Detection of hblC & cytK genes of the isolated strains of vegetative and spore former B. cereus by using PCR technique: Application of PCR for identification of heamolysin BL (hblC) and cytotoxic K (cytK) genes of B. cereus was performed essentially by using Primers (Pharmacia Biotech) as shown in Table 1.

Target gene Primers Oligonucleotide sequence (5′ → 3′) Product size (bp) References
hblC FHblC (F) 5′ CCTATCAATACTCTCGCAA′3  695  [13]
cytK FCytK (F) 5′ CGACGTCACAAGTTGTAACA′3  565  [13]

Table 1. Identification of hblC & cytK genes of B.cereus was performed using primers.

Isolation and identification of E. sakazakii: according to FDA [14].

Isolation and identification of Salmonellae: according to FDA [15].

Growth characters of B. cereus in reconstituted milk powder

Bacterial stock culture: B. cereus strain was cultured in 10 ml of sterile Tryptic Soy Broth (TSB). The broth is incubated at 37°C for 24 h and then centrifuged at 3000 rpm. The supernatant is removed and the remaining cells are re-suspended in sterile dist. water. Serial dilutions were prepared from each stock tube and 100 ul from each tube were spread on previously prepared PEMPA plates. The plates were incubated at 35ºC for 24 h. and the colonies forming unit/ml were calculated.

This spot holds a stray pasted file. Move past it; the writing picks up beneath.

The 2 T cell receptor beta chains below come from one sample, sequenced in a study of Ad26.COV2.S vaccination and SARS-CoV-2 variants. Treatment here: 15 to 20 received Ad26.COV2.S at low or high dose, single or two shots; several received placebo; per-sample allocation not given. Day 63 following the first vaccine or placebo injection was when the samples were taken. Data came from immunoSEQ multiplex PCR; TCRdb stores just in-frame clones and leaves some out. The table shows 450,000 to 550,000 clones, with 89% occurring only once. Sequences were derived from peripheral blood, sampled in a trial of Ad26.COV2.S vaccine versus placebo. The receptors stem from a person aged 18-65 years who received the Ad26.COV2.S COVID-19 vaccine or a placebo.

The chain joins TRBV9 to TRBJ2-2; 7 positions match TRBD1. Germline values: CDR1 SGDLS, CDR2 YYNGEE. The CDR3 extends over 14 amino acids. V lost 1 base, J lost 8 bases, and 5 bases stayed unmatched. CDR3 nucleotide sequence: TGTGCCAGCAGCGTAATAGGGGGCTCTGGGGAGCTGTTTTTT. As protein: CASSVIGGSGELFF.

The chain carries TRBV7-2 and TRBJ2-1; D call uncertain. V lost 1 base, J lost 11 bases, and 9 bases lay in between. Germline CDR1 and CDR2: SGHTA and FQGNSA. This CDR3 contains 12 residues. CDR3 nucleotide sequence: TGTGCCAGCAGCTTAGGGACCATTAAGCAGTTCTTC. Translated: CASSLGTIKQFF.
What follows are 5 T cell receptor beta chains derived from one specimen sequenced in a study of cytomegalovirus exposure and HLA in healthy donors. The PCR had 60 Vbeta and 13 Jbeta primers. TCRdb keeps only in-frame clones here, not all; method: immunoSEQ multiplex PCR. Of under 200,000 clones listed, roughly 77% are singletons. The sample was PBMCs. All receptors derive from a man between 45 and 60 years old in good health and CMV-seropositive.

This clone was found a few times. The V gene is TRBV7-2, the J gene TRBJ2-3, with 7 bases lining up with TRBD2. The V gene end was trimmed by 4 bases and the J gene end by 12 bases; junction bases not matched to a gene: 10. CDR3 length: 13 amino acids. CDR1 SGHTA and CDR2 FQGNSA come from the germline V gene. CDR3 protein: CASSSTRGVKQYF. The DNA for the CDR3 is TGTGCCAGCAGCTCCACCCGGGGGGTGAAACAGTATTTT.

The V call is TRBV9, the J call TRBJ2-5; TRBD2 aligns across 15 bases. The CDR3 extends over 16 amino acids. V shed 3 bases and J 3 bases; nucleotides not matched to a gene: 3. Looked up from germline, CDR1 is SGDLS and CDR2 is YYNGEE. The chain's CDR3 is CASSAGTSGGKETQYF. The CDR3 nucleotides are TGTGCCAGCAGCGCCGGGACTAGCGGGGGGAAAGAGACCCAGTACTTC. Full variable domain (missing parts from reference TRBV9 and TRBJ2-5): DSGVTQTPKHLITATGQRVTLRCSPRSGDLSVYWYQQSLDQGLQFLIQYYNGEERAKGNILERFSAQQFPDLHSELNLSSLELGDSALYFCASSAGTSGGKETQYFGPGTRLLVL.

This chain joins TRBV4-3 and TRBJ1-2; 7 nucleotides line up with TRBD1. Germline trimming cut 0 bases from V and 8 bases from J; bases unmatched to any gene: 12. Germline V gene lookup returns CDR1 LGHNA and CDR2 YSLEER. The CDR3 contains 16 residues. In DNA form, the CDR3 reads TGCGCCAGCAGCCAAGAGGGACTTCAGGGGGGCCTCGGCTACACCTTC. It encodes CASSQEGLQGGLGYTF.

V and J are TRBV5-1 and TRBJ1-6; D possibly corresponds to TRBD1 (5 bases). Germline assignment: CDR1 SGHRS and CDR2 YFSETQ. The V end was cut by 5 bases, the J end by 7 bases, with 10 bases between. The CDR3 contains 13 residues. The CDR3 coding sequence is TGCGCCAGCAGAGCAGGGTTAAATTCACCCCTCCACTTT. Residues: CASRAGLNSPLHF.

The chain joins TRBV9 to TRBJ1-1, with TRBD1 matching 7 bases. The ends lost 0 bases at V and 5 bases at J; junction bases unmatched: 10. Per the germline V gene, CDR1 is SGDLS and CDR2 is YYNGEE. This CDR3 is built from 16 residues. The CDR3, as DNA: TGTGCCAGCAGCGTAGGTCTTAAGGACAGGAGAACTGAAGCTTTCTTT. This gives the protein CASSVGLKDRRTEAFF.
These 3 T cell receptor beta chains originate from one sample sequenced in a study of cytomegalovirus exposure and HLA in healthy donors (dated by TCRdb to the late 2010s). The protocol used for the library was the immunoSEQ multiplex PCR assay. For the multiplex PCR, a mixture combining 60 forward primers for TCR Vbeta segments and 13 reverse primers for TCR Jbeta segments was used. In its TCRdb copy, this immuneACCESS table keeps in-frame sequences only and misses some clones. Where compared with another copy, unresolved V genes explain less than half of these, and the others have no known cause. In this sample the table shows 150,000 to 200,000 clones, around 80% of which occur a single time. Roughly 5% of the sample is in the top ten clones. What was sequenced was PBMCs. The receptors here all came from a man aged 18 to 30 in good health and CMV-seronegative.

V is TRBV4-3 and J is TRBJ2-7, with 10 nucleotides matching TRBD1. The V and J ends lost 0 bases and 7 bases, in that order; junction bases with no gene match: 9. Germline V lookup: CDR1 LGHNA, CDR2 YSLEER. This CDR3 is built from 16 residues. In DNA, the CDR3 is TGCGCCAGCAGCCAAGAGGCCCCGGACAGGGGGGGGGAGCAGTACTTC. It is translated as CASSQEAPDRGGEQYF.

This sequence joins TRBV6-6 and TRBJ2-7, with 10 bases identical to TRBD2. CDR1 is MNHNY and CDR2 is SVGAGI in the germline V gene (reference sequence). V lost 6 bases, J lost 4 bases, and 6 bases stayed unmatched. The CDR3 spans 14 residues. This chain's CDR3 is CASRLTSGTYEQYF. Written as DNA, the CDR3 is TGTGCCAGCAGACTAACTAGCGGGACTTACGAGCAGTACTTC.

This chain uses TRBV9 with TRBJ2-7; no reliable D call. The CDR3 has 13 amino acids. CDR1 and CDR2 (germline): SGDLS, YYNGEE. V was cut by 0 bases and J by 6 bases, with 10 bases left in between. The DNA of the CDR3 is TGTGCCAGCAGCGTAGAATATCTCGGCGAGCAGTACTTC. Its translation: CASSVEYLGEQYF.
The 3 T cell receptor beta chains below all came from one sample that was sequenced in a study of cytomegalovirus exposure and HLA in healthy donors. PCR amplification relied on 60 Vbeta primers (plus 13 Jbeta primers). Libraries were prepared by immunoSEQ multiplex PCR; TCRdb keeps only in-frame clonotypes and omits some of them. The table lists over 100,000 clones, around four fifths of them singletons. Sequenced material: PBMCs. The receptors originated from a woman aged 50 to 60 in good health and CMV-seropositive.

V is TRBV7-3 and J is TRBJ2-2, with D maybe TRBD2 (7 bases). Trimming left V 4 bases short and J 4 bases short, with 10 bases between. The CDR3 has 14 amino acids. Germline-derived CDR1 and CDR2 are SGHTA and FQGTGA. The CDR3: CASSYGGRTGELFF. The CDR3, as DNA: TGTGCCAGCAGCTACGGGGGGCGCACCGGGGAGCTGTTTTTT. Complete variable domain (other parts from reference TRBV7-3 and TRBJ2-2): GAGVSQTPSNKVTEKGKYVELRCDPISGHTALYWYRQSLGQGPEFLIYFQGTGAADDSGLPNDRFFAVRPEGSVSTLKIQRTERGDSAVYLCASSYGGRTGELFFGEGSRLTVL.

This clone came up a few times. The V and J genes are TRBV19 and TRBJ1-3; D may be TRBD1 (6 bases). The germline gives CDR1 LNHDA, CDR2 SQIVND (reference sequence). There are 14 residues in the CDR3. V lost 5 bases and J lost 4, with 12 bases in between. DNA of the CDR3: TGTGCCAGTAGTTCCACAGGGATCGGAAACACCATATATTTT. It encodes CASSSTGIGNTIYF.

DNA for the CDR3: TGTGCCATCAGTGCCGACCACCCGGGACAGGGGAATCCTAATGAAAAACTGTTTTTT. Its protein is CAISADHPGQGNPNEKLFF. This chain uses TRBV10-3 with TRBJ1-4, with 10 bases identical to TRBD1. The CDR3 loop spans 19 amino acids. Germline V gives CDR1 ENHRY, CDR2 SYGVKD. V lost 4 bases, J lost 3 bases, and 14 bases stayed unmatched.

Experimental inoculation: 1000 ml of reconstituted milk powder were added into five sterile flasks (200 ml each). The flasks were inoculated with B. cereus –ve hblC & cytK, B. cereus +ve hblC, B. cereus +ve cytK and B. cereus +ve hblC & cytK, each strain in each flask. The flasks were efficiently corked, incubated at 25°C and examined each 2 h until 6 h of storage for B. cereus count.


Type of sample No. of examined samples Positive Samples result/g
No. % Minimum Maximum Mean SEM ±
Infant Milk Powder 100 19 19 1 × 10 9 × 102 1.2 × 102 5.2 × 10

Table 2. Statistical analytical results of Bacillus cereus count (vegetative form) in the examined infant milk powder samples on PEMBA agar media.

Type of sample No. of examined samples Positive Samples MPN/g
No. % Minimum Maximum Mean SEM ±
Infant Milk Powder 100 11 11 2.3 × 10 1.1 × 103 4.0 × 102 1.4 × 102